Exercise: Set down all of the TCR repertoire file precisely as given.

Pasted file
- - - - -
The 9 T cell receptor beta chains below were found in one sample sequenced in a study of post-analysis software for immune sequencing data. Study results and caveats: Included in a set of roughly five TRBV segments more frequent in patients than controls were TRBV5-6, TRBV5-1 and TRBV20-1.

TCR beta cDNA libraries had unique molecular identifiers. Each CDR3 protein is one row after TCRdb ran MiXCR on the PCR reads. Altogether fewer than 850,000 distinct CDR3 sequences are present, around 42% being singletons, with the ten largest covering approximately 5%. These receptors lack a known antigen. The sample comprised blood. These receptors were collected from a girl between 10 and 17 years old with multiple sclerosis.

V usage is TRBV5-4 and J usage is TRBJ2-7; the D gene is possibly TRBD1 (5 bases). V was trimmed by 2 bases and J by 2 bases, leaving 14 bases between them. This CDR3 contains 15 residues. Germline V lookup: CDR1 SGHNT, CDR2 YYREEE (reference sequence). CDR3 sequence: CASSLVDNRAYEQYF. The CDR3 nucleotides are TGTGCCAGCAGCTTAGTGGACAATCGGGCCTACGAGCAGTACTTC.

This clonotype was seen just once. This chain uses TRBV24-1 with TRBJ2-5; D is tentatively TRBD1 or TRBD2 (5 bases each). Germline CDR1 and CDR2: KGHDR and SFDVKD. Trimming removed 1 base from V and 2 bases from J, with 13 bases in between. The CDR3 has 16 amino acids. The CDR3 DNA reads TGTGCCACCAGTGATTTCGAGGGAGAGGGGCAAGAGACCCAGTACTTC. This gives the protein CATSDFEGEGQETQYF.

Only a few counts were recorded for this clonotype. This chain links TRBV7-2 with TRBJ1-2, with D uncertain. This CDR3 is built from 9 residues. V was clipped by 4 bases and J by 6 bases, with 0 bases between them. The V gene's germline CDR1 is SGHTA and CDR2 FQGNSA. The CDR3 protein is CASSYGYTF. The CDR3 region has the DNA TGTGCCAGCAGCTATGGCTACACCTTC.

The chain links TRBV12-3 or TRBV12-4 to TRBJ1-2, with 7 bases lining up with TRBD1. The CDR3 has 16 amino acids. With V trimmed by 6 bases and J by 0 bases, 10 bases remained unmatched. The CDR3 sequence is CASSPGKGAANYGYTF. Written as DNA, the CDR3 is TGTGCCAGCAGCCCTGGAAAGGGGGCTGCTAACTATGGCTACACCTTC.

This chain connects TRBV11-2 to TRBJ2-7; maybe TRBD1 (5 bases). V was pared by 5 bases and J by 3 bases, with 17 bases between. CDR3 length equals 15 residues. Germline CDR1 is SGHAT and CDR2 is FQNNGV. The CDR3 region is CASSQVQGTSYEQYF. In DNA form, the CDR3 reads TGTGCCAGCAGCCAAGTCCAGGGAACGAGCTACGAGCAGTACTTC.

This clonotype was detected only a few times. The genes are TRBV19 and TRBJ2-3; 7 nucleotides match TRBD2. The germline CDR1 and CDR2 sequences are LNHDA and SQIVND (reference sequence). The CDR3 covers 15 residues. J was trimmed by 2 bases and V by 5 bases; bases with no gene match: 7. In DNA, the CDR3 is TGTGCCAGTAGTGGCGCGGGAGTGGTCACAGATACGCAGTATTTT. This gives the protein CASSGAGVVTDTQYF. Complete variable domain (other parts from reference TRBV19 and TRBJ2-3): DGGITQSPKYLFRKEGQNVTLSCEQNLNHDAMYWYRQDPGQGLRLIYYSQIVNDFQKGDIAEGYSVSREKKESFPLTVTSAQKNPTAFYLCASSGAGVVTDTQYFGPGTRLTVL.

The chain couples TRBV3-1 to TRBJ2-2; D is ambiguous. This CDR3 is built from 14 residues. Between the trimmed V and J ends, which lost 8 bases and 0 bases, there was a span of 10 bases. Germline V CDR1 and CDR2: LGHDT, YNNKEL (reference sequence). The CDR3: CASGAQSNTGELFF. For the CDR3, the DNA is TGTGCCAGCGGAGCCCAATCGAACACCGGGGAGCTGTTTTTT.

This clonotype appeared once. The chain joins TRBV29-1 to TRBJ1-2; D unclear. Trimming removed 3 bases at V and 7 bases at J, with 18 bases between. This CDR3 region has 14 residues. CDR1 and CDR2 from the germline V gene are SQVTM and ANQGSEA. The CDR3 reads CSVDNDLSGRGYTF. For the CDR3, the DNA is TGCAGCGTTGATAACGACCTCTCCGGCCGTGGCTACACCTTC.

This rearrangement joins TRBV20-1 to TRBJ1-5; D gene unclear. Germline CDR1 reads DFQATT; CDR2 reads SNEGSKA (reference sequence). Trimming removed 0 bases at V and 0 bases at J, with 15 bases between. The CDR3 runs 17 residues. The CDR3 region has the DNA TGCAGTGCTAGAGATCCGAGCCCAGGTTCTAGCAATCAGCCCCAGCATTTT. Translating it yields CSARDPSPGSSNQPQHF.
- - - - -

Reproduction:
The 9 T cell receptor beta chains below were found in one sample sequenced in a study of post-analysis software for immune sequencing data. Study results and caveats: Included in a set of roughly five TRBV segments more frequent in patients than controls were TRBV5-6, TRBV5-1 and TRBV20-1.

TCR beta cDNA libraries had unique molecular identifiers. Each CDR3 protein is one row after TCRdb ran MiXCR on the PCR reads. Altogether fewer than 850,000 distinct CDR3 sequences are present, around 42% being singletons, with the ten largest covering approximately 5%. These receptors lack a known antigen. The sample comprised blood. These receptors were collected from a girl between 10 and 17 years old with multiple sclerosis.

V usage is TRBV5-4 and J usage is TRBJ2-7; the D gene is possibly TRBD1 (5 bases). V was trimmed by 2 bases and J by 2 bases, leaving 14 bases between them. This CDR3 contains 15 residues. Germline V lookup: CDR1 SGHNT, CDR2 YYREEE (reference sequence). CDR3 sequence: CASSLVDNRAYEQYF. The CDR3 nucleotides are TGTGCCAGCAGCTTAGTGGACAATCGGGCCTACGAGCAGTACTTC.

This clonotype was seen just once. This chain uses TRBV24-1 with TRBJ2-5; D is tentatively TRBD1 or TRBD2 (5 bases each). Germline CDR1 and CDR2: KGHDR and SFDVKD. Trimming removed 1 base from V and 2 bases from J, with 13 bases in between. The CDR3 has 16 amino acids. The CDR3 DNA reads TGTGCCACCAGTGATTTCGAGGGAGAGGGGCAAGAGACCCAGTACTTC. This gives the protein CATSDFEGEGQETQYF.

Only a few counts were recorded for this clonotype. This chain links TRBV7-2 with TRBJ1-2, with D uncertain. This CDR3 is built from 9 residues. V was clipped by 4 bases and J by 6 bases, with 0 bases between them. The V gene's germline CDR1 is SGHTA and CDR2 FQGNSA. The CDR3 protein is CASSYGYTF. The CDR3 region has the DNA TGTGCCAGCAGCTATGGCTACACCTTC.

The chain links TRBV12-3 or TRBV12-4 to TRBJ1-2, with 7 bases lining up with TRBD1. The CDR3 has 16 amino acids. With V trimmed by 6 bases and J by 0 bases, 10 bases remained unmatched. The CDR3 sequence is CASSPGKGAANYGYTF. Written as DNA, the CDR3 is TGTGCCAGCAGCCCTGGAAAGGGGGCTGCTAACTATGGCTACACCTTC.

This chain connects TRBV11-2 to TRBJ2-7; maybe TRBD1 (5 bases). V was pared by 5 bases and J by 3 bases, with 17 bases between. CDR3 length equals 15 residues. Germline CDR1 is SGHAT and CDR2 is FQNNGV. The CDR3 region is CASSQVQGTSYEQYF. In DNA form, the CDR3 reads TGTGCCAGCAGCCAAGTCCAGGGAACGAGCTACGAGCAGTACTTC.

This clonotype was detected only a few times. The genes are TRBV19 and TRBJ2-3; 7 nucleotides match TRBD2. The germline CDR1 and CDR2 sequences are LNHDA and SQIVND (reference sequence). The CDR3 covers 15 residues. J was trimmed by 2 bases and V by 5 bases; bases with no gene match: 7. In DNA, the CDR3 is TGTGCCAGTAGTGGCGCGGGAGTGGTCACAGATACGCAGTATTTT. This gives the protein CASSGAGVVTDTQYF. Complete variable domain (other parts from reference TRBV19 and TRBJ2-3): DGGITQSPKYLFRKEGQNVTLSCEQNLNHDAMYWYRQDPGQGLRLIYYSQIVNDFQKGDIAEGYSVSREKKESFPLTVTSAQKNPTAFYLCASSGAGVVTDTQYFGPGTRLTVL.

The chain couples TRBV3-1 to TRBJ2-2; D is ambiguous. This CDR3 is built from 14 residues. Between the trimmed V and J ends, which lost 8 bases and 0 bases, there was a span of 10 bases. Germline V CDR1 and CDR2: LGHDT, YNNKEL (reference sequence). The CDR3: CASGAQSNTGELFF. For the CDR3, the DNA is TGTGCCAGCGGAGCCCAATCGAACACCGGGGAGCTGTTTTTT.

This clonotype appeared once. The chain joins TRBV29-1 to TRBJ1-2; D unclear. Trimming removed 3 bases at V and 7 bases at J, with 18 bases between. This CDR3 region has 14 residues. CDR1 and CDR2 from the germline V gene are SQVTM and ANQGSEA. The CDR3 reads CSVDNDLSGRGYTF. For the CDR3, the DNA is TGCAGCGTTGATAACGACCTCTCCGGCCGTGGCTACACCTTC.

This rearrangement joins TRBV20-1 to TRBJ1-5; D gene unclear. Germline CDR1 reads DFQATT; CDR2 reads SNEGSKA (reference sequence). Trimming removed 0 bases at V and 0 bases at J, with 15 bases between. The CDR3 runs 17 residues. The CDR3 region has the DNA TGCAGTGCTAGAGATCCGAGCCCAGGTTCTAGCAATCAGCCCCAGCATTTT. Translating it yields CSARDPSPGSSNQPQHF.